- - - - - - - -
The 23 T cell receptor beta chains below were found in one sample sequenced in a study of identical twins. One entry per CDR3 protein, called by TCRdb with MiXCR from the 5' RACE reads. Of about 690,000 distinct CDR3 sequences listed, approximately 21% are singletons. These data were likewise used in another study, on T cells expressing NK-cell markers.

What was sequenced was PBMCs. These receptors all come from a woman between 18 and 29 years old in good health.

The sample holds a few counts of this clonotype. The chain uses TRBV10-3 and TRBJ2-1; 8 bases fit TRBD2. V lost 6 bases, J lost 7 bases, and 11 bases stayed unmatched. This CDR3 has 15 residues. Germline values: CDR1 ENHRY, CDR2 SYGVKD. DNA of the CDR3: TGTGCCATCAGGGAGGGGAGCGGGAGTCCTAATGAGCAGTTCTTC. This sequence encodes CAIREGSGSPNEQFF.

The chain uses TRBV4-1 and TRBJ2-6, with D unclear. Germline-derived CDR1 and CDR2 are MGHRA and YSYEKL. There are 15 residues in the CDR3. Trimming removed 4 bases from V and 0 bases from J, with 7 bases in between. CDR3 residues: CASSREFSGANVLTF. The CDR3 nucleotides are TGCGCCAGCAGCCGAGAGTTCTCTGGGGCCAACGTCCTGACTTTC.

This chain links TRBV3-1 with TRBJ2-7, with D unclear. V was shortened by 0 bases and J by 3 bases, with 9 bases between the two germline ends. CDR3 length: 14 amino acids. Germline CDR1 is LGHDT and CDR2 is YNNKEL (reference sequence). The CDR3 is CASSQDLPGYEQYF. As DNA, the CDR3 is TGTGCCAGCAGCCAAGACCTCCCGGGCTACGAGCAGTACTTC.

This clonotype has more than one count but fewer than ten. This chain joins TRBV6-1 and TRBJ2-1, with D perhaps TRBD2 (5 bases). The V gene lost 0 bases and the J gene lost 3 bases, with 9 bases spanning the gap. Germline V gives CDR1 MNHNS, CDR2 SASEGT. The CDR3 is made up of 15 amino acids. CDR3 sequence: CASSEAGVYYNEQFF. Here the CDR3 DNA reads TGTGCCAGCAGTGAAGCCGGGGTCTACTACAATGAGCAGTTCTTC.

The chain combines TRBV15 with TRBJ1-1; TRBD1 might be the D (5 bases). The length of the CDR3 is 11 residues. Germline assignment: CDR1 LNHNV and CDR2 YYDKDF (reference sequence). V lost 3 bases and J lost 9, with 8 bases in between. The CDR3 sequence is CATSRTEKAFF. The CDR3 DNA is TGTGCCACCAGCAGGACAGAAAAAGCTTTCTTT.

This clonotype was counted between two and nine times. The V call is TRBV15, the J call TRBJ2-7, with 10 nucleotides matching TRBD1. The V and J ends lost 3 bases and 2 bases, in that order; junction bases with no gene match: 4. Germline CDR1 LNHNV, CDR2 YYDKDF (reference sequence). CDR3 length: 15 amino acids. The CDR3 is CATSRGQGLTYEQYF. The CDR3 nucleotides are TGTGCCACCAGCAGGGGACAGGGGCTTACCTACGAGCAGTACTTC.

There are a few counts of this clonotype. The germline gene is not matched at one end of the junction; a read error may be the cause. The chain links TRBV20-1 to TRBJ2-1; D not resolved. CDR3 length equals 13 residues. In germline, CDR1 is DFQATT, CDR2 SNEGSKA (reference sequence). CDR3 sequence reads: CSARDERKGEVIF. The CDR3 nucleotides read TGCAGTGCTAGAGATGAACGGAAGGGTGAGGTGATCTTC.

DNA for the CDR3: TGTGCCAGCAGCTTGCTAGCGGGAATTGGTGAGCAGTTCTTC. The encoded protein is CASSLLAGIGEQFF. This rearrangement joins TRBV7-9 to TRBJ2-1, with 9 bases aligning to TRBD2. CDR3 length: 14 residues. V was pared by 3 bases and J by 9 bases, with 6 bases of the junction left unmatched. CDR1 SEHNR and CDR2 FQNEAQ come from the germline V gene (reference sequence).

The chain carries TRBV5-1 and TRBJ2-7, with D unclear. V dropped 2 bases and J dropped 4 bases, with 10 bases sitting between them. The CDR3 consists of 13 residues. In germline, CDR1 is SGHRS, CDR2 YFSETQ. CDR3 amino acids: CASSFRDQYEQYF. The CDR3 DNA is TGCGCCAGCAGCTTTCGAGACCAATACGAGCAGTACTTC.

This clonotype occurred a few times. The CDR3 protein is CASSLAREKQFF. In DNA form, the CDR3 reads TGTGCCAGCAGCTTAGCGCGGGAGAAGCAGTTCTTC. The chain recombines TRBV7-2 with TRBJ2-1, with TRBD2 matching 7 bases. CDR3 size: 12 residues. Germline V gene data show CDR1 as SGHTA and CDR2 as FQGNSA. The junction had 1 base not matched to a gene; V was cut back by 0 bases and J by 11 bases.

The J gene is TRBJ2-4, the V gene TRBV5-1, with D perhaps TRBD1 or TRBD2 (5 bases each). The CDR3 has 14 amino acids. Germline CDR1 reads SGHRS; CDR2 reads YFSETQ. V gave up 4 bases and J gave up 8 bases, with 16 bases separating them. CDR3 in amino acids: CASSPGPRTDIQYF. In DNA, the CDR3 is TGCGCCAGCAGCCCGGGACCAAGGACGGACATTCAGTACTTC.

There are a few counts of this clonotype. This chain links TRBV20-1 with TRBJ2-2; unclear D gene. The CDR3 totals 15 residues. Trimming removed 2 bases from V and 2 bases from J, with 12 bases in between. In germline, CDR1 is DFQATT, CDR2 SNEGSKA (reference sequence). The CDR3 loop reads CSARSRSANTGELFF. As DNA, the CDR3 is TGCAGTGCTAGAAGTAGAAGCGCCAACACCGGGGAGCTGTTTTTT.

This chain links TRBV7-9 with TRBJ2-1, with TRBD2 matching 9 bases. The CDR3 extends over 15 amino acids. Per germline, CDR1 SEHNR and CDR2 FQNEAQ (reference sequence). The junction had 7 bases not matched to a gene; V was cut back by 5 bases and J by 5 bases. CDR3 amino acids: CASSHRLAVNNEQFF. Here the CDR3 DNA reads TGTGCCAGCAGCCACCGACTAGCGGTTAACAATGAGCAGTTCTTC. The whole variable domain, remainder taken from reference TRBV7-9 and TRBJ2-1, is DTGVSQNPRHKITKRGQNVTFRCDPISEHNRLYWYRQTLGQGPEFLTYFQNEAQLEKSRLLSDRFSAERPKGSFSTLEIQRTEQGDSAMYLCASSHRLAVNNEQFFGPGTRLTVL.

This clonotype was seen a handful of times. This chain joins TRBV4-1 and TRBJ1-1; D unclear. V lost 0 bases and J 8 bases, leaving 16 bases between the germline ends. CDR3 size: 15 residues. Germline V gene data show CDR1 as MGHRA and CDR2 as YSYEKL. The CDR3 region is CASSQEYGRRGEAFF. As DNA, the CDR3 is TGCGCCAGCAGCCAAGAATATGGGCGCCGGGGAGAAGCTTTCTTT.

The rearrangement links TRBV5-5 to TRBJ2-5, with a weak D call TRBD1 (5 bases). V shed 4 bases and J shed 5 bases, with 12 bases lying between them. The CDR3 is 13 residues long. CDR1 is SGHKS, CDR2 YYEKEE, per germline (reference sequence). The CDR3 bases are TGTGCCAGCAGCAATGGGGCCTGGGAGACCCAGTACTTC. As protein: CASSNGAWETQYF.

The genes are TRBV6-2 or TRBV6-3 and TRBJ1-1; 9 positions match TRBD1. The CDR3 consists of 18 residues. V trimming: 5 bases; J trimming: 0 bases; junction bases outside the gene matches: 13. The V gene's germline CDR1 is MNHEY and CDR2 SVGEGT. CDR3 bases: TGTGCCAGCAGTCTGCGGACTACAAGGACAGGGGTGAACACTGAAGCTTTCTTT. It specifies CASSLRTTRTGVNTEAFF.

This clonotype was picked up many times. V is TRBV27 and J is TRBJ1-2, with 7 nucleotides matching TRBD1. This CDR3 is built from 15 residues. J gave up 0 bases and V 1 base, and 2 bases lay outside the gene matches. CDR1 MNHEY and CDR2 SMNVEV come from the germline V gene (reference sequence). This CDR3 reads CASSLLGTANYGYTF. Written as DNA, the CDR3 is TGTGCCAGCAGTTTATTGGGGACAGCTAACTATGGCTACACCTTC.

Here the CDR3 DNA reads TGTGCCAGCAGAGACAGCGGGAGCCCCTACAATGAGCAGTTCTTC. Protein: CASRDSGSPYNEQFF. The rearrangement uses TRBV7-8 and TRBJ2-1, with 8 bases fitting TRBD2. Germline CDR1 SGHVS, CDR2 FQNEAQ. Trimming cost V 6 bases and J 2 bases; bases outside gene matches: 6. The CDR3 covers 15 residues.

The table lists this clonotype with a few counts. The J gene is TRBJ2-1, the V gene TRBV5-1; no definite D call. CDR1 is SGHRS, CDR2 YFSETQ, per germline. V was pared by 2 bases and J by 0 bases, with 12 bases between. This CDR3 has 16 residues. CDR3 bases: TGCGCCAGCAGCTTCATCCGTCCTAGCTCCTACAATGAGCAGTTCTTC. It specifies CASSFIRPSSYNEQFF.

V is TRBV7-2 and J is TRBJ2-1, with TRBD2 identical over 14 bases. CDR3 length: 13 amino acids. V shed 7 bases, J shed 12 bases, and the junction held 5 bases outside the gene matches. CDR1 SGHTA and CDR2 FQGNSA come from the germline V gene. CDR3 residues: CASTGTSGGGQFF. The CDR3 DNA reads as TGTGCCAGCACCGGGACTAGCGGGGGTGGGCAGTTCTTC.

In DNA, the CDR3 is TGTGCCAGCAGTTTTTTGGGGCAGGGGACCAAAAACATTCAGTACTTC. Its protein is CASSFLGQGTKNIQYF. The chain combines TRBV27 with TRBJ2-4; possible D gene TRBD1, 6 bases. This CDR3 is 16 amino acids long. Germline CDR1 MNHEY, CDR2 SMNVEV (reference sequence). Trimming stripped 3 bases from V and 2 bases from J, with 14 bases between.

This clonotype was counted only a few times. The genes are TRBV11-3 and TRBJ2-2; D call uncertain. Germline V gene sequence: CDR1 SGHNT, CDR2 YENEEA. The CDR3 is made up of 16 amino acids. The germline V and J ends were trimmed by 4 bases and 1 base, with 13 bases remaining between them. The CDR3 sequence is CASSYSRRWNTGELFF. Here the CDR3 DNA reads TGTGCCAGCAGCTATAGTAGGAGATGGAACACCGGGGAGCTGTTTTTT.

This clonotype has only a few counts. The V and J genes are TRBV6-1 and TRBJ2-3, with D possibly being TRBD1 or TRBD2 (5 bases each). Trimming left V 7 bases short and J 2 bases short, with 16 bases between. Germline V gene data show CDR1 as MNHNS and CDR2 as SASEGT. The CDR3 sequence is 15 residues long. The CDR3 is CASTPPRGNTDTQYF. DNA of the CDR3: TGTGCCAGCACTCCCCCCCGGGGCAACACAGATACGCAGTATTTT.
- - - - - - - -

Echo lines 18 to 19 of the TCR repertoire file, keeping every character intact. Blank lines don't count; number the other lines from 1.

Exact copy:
The genes are TRBV6-2 or TRBV6-3 and TRBJ1-1; 9 positions match TRBD1. The CDR3 consists of 18 residues. V trimming: 5 bases; J trimming: 0 bases; junction bases outside the gene matches: 13. The V gene's germline CDR1 is MNHEY and CDR2 SVGEGT. CDR3 bases: TGTGCCAGCAGTCTGCGGACTACAAGGACAGGGGTGAACACTGAAGCTTTCTTT. It specifies CASSLRTTRTGVNTEAFF.

This clonotype was picked up many times. V is TRBV27 and J is TRBJ1-2, with 7 nucleotides matching TRBD1. This CDR3 is built from 15 residues. J gave up 0 bases and V 1 base, and 2 bases lay outside the gene matches. CDR1 MNHEY and CDR2 SMNVEV come from the germline V gene (reference sequence). This CDR3 reads CASSLLGTANYGYTF. Written as DNA, the CDR3 is TGTGCCAGCAGTTTATTGGGGACAGCTAACTATGGCTACACCTTC.